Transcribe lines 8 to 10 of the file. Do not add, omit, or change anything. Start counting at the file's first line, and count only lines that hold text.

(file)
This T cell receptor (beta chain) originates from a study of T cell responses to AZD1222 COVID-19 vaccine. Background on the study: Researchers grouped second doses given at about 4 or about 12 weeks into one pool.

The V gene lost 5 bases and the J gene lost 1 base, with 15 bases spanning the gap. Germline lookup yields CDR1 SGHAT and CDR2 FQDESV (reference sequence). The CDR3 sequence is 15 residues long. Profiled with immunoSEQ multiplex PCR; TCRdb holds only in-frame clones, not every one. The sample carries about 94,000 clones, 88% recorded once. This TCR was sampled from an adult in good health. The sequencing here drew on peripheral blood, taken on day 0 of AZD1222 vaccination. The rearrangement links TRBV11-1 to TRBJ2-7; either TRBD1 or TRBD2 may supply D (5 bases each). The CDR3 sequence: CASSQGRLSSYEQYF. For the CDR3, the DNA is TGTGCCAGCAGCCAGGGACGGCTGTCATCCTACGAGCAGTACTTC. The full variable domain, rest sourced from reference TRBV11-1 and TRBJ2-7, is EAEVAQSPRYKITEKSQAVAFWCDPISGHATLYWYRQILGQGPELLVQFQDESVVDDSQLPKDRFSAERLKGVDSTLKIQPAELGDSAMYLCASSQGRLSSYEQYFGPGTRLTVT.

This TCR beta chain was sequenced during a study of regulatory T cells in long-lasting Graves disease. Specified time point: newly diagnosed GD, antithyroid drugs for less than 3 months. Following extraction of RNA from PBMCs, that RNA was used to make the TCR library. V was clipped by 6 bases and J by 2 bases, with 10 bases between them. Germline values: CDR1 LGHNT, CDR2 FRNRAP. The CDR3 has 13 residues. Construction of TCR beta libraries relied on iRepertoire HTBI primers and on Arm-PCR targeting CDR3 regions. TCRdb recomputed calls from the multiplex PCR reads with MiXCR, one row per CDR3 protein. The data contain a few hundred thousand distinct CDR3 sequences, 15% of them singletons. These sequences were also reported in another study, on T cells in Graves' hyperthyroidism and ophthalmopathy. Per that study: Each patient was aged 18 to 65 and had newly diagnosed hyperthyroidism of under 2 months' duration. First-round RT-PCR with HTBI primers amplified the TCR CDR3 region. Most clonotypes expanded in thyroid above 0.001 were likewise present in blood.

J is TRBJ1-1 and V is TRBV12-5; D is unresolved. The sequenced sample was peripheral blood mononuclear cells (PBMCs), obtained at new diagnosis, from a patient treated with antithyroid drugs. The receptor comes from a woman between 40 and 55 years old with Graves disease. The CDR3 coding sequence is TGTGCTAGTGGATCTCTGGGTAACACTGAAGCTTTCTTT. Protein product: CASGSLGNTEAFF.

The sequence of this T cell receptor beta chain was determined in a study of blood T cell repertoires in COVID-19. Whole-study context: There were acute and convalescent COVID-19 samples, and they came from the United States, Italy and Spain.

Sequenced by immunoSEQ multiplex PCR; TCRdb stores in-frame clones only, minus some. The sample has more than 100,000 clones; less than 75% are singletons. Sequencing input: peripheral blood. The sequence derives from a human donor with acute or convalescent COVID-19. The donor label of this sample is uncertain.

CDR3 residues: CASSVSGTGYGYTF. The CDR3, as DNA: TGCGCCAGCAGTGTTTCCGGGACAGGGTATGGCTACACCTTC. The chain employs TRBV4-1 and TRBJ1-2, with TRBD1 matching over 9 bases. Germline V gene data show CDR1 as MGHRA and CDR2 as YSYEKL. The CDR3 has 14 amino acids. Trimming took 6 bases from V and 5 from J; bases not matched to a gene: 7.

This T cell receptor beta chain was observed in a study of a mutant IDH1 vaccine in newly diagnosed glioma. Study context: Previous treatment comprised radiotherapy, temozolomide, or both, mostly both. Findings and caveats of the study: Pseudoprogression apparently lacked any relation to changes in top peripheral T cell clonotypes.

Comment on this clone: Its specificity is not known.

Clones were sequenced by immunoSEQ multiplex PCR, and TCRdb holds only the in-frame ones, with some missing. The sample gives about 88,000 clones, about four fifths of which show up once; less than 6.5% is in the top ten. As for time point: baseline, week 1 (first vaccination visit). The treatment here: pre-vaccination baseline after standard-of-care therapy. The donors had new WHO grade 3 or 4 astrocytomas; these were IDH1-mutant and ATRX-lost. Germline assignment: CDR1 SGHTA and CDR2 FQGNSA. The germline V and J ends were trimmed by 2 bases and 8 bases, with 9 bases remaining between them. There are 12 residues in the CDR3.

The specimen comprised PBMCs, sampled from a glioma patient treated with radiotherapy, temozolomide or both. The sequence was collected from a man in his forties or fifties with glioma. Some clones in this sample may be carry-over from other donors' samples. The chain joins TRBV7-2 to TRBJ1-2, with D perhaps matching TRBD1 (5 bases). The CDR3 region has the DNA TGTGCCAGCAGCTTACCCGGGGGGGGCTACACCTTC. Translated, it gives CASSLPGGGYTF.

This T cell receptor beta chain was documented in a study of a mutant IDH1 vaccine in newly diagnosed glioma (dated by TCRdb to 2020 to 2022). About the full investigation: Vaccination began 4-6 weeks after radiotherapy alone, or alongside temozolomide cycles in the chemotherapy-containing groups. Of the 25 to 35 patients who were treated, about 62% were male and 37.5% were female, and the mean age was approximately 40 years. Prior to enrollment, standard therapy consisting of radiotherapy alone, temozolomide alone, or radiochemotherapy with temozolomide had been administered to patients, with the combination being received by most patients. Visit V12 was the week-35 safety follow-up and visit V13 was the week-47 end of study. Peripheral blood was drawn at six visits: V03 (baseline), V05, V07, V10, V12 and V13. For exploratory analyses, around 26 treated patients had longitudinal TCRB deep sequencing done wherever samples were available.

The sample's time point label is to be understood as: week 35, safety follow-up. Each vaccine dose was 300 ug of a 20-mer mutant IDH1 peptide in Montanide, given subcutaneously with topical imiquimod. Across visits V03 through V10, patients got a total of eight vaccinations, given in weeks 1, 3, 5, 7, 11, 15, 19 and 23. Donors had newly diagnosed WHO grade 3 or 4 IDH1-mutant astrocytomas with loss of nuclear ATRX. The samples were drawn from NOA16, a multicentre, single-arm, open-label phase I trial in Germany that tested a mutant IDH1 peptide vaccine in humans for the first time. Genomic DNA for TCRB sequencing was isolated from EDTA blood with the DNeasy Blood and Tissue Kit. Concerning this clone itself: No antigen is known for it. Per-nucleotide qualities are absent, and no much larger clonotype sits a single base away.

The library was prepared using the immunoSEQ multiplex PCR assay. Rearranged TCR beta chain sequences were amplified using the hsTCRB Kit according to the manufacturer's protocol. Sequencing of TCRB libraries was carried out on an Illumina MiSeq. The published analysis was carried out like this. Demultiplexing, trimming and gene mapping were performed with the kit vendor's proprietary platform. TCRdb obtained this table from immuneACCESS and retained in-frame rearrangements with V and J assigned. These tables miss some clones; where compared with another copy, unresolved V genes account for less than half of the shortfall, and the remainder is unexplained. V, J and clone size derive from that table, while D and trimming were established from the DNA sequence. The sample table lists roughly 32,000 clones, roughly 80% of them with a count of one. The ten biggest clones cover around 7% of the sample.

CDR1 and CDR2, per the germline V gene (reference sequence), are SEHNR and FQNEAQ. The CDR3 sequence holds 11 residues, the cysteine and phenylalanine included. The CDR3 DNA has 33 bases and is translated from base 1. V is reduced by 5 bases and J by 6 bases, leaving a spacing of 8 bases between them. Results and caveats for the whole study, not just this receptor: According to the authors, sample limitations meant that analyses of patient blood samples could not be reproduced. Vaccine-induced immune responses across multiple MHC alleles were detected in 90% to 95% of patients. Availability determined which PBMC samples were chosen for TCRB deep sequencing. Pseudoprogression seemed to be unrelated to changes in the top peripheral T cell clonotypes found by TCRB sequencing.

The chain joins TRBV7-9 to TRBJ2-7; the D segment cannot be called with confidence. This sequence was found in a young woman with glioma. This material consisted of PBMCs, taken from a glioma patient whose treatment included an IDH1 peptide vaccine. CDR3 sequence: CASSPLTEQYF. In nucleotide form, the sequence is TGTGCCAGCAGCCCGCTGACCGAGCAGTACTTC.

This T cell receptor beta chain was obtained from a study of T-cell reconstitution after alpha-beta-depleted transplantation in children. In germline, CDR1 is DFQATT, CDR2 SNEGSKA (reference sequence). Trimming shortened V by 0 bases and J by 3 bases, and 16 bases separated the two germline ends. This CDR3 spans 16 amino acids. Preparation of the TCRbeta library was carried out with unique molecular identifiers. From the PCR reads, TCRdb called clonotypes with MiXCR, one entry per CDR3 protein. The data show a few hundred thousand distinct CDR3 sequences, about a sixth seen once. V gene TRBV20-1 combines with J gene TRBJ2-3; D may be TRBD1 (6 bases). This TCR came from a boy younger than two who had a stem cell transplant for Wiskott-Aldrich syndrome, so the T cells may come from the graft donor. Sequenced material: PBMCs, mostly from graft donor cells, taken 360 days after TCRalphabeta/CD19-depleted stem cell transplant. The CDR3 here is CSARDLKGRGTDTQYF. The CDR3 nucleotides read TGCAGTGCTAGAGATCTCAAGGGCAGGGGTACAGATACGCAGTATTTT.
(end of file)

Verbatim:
This T cell receptor beta chain was observed in a study of a mutant IDH1 vaccine in newly diagnosed glioma. Study context: Previous treatment comprised radiotherapy, temozolomide, or both, mostly both. Findings and caveats of the study: Pseudoprogression apparently lacked any relation to changes in top peripheral T cell clonotypes.

Comment on this clone: Its specificity is not known.

Clones were sequenced by immunoSEQ multiplex PCR, and TCRdb holds only the in-frame ones, with some missing. The sample gives about 88,000 clones, about four fifths of which show up once; less than 6.5% is in the top ten. As for time point: baseline, week 1 (first vaccination visit). The treatment here: pre-vaccination baseline after standard-of-care therapy. The donors had new WHO grade 3 or 4 astrocytomas; these were IDH1-mutant and ATRX-lost. Germline assignment: CDR1 SGHTA and CDR2 FQGNSA. The germline V and J ends were trimmed by 2 bases and 8 bases, with 9 bases remaining between them. There are 12 residues in the CDR3.